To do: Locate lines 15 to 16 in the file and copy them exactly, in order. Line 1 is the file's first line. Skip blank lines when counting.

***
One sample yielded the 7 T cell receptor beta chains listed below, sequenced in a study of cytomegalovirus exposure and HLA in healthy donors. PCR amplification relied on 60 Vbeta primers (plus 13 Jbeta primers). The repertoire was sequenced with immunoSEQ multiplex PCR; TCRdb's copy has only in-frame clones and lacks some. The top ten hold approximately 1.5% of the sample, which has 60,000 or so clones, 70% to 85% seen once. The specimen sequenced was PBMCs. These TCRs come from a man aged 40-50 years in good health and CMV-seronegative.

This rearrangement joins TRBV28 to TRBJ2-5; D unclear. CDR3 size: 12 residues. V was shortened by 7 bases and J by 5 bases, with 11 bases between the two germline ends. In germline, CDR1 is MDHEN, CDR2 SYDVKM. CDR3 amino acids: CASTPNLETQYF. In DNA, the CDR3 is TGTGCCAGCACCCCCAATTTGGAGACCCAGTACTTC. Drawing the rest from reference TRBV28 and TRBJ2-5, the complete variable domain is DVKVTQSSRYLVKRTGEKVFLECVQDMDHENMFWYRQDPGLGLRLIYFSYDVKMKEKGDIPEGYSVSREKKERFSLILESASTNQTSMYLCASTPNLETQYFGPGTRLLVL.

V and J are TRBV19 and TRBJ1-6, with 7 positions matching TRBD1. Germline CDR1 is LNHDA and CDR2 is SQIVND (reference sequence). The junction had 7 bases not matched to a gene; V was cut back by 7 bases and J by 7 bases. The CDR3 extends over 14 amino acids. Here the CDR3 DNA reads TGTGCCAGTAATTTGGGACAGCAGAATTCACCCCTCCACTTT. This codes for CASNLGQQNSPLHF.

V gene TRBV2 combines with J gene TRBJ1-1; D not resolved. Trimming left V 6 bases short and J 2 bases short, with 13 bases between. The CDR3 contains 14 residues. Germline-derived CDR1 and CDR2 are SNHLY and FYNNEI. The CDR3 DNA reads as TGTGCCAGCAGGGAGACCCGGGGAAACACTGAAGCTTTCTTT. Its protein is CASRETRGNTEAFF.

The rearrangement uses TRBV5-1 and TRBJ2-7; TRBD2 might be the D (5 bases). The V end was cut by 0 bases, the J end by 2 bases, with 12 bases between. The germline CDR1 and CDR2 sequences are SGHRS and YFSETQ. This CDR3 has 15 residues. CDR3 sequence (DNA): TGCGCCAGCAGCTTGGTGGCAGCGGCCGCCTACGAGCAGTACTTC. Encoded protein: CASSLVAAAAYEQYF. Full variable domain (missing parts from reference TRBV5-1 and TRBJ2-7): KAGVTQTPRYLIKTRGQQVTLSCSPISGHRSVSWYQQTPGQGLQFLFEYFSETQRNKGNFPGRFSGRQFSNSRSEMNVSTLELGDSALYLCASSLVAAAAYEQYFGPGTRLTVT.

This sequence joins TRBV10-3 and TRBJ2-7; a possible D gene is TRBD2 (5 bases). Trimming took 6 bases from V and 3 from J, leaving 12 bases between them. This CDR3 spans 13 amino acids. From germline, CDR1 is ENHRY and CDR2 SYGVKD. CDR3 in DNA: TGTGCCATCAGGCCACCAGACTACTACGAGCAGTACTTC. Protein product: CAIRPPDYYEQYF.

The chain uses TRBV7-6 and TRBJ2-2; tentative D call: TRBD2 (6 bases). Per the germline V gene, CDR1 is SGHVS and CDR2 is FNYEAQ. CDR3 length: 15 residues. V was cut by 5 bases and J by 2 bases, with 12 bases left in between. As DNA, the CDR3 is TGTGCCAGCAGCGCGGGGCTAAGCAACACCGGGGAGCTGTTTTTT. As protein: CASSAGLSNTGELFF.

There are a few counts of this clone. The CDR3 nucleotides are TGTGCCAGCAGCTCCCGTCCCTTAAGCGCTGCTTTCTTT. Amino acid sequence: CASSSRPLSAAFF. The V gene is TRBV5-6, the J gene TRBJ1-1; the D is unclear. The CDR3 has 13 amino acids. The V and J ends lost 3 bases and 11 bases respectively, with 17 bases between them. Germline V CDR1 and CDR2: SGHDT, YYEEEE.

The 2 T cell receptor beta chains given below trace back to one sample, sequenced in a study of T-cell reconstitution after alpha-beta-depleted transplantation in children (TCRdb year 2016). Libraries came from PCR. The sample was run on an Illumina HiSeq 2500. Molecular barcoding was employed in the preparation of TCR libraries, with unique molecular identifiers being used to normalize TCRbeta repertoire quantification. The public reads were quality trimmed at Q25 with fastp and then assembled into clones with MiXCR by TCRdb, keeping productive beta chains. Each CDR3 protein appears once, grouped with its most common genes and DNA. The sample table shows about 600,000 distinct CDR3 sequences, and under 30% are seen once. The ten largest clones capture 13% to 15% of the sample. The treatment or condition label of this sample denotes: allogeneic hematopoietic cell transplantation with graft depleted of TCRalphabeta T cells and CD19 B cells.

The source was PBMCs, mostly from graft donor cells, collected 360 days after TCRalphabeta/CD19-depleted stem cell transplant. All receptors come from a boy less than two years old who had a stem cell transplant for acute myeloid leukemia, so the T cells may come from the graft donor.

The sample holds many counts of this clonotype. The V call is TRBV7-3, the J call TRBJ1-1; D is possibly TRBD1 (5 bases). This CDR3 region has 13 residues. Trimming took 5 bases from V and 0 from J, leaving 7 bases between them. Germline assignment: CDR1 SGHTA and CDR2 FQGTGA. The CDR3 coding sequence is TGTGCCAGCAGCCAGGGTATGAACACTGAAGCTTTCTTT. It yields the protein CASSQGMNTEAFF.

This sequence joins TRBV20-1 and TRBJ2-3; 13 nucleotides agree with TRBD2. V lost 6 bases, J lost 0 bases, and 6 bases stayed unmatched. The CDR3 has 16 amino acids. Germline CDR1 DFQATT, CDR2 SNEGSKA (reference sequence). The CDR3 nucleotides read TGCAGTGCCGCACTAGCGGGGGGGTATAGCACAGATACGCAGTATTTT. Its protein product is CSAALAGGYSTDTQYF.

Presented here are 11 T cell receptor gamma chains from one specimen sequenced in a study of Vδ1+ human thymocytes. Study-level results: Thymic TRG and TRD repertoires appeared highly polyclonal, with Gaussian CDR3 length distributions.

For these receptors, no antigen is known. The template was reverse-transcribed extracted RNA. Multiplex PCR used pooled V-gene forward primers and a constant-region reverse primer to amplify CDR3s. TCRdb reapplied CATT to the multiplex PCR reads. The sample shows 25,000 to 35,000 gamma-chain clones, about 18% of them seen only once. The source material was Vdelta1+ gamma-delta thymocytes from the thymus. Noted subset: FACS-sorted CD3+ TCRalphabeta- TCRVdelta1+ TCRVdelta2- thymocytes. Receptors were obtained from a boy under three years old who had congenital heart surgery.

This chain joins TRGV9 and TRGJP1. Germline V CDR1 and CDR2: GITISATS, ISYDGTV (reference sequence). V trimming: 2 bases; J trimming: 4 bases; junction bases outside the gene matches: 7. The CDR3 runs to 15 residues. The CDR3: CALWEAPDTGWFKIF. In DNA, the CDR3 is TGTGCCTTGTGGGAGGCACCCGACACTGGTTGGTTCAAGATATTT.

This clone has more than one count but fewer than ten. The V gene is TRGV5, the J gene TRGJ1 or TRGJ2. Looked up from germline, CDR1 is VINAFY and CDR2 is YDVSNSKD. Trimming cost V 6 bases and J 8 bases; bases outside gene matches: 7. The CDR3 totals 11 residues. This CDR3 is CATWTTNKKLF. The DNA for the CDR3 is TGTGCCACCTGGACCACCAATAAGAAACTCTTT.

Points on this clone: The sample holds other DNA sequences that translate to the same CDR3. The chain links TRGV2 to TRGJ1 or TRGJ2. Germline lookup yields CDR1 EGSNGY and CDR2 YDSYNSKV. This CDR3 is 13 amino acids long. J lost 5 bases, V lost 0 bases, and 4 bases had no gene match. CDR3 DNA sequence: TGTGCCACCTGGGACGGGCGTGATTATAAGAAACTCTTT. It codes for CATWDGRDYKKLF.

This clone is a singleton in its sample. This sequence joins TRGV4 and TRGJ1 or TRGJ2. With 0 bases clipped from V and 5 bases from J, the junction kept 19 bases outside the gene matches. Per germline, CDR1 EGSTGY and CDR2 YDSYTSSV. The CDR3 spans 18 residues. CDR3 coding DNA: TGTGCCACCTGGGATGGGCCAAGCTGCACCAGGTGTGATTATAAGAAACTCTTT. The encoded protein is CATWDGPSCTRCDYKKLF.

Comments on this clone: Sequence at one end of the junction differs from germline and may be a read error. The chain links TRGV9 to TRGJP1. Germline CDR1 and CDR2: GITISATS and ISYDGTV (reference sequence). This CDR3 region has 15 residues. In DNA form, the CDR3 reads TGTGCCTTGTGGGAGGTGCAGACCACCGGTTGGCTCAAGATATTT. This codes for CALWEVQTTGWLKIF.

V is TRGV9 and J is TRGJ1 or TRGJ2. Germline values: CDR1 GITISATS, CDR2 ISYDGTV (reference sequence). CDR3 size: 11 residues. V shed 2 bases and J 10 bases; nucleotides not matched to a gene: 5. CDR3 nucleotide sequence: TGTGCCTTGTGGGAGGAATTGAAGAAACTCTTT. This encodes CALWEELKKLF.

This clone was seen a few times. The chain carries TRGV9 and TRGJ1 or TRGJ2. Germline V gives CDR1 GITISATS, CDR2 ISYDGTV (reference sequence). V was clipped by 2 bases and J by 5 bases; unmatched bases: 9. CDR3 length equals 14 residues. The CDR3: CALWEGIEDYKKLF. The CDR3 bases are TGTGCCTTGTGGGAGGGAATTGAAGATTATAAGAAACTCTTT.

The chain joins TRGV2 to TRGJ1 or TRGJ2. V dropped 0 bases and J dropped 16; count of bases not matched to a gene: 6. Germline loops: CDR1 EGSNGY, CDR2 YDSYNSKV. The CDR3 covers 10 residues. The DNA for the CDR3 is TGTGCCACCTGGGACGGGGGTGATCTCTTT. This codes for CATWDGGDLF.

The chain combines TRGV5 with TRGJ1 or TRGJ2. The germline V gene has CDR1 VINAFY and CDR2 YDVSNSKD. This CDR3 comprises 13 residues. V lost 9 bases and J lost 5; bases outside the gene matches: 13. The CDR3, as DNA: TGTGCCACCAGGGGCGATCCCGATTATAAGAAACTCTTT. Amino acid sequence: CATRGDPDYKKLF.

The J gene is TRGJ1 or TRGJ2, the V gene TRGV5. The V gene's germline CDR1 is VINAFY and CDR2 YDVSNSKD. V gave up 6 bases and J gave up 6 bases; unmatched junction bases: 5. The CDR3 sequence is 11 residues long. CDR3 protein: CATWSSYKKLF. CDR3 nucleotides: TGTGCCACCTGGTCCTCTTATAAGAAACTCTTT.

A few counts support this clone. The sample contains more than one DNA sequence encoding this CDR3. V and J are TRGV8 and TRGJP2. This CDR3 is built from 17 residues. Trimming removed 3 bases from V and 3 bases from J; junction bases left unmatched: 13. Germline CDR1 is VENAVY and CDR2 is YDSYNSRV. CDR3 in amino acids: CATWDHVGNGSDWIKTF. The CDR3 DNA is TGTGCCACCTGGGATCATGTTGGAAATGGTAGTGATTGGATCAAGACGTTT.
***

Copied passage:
This chain joins TRGV9 and TRGJP1. Germline V CDR1 and CDR2: GITISATS, ISYDGTV (reference sequence). V trimming: 2 bases; J trimming: 4 bases; junction bases outside the gene matches: 7. The CDR3 runs to 15 residues. The CDR3: CALWEAPDTGWFKIF. In DNA, the CDR3 is TGTGCCTTGTGGGAGGCACCCGACACTGGTTGGTTCAAGATATTT.

This clone has more than one count but fewer than ten. The V gene is TRGV5, the J gene TRGJ1 or TRGJ2. Looked up from germline, CDR1 is VINAFY and CDR2 is YDVSNSKD. Trimming cost V 6 bases and J 8 bases; bases outside gene matches: 7. The CDR3 totals 11 residues. This CDR3 is CATWTTNKKLF. The DNA for the CDR3 is TGTGCCACCTGGACCACCAATAAGAAACTCTTT.